Intro: Plastic Knife Sheath
Old Hickory makes very good knives from high carbon steel. They hold a razor sharp edge very well, but they are meant for the kitchen and do not come with a sheath.
This Instructable will show you how to make a sheath for any type knife using plastic canvas and thread. Knife sheaths are so much cooler than facial tissue box covers which is what plastic canvas is most commonly used to make. These materials are readily available at your local Wal-Mart. They do not require special tools or skills like working with leather. All you need to do is to be able to sew.
For those who do not know how to sew, just looping the thread over one hole of the plastic canvas and into the next one will teach you the process of sewing a very tight and strong bond with thread.
Step 1: Materials
Knife that needs a sheath. Mine is an Old Hickory Ohio Sticker.
Sharpie pen in a color that will show up. I used silver on the black plastic canvas.
Plastic canvas. This costs about $2 at Wal-Mart and will have enough to make at least 4 sheaths.
Plastic canvas needles. These were $1.50 at Wal-Mart.
Thread or string. This roll was $4.00. I have most of it left for future projects.
Step 2: Measure and Cut
Find the widest part of the knife and leave 3 open holes on each side of that point. We will sew the case in the middle hole, leaving one open hole on each side to protect the string from damage. I was able to get all three strips from one section of the plastic canvas.
Pick one section and trace the knife blade. Carefully cut out the center to make room for the blade. Test fit the blade and then trim the top to length.
Step 3: Remove the Rough Edges
Take time to trim off all of the rough edges inside where the blade will fit and along all of the outside edges. Just follow the lines closely in the plastic canvas with your scissors.
Step 4: Begin Assembly
Line up one side with the interior section. Test fit the knife blade again.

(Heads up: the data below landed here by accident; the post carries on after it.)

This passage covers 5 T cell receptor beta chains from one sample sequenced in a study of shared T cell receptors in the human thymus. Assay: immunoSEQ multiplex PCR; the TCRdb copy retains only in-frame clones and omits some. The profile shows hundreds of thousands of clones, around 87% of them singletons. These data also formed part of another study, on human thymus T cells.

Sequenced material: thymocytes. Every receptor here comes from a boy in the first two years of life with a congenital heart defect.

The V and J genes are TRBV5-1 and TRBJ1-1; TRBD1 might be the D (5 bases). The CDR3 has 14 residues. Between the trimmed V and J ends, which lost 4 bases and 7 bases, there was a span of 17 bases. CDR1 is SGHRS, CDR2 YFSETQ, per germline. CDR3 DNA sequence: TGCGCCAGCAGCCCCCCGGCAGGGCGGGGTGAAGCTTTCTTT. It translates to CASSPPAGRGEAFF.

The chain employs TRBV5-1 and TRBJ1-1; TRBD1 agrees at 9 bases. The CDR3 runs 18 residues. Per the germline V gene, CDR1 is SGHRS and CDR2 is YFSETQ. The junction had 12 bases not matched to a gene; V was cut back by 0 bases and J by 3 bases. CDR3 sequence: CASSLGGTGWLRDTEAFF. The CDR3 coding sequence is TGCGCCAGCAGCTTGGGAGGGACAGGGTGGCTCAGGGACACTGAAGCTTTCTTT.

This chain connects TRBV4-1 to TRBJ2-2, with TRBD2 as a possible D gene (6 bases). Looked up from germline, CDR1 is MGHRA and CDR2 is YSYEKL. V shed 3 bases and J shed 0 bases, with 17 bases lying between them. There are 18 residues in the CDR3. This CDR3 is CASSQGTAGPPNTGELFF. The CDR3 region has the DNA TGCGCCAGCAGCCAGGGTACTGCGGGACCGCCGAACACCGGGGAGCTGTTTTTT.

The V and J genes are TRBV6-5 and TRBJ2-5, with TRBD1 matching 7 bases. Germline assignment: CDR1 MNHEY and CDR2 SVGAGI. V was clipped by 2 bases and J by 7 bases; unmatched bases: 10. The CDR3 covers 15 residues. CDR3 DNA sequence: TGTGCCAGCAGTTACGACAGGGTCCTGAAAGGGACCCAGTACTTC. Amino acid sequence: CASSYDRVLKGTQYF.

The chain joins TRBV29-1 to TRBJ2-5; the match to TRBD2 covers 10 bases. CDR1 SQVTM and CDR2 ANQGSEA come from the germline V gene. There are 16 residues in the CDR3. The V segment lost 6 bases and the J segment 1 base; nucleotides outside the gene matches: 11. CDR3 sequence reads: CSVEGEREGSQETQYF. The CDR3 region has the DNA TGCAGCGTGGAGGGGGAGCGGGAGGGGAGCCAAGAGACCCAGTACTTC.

Place your first stitch by bringing the threaded needle from the long outside section through to the short interior section that was cut to fit the knife. Start in the center of the case one open square from the edge as shown in the third picture. Tie a very tight knot on the inside of the case. This will secure the middle and the back together.
The remaining strip of canvas will be the front side of the knife sheath. It will need to be trimmed to match the length of the interior section. Test fit the knife blade again before cutting. Then place the front strip on top of the interior section and begin sewing from the middle to one side leaving one open square from the edge at all times. (As shown in the final picture.)
Continue sewing up the side leaving one open square from the edge. Stop when you get near the top and are ready to make the belt loop in the next step.
Step 5: Belt Loop
Make the belt loop by folding the long back strip to the back side of the case. Do NOT cover the slit needed to insert the knife. Be sure to attach the belt loop to the back side.
Incorporate the belt loop into the side stitching all the way until the last open hole from the top. Start stitching toward the center of the knife sheath. Be sure to only stitch the belt loop to the back side. Be careful not to stitch the knife slit closed. Take some time to fully secure the belt loop to the back side. I created a square shaped pattern that fully secured the belt loop.
Once you stitch to the far side, incorporate the outside edges again ensuring that one open square remains on the outer edge. Stitch all the way down the remaining side and back to the center where you started.
Step 6: Tie Off and Finish
This is the hard part of sewing. Once the entire case has been sewn up tight, it is time to tie off the string and finish. I will try to explain the process for those who did not have a grandmother who taught them to sew. As you are bringing the stitch through, do not pull it tight. Bring the needle back through from the opposite side and wrap the slack thread around it several times then pull it up tight. This type knot always worked well for my grandmother, but I never trusted it.
If you look in the second picture carefully, I created a total of six knots of various types from the center to the outside edge. Perhaps it is overkill, but I do not want my case falling apart, ever.
Slip your knife into its new sheath and enjoy.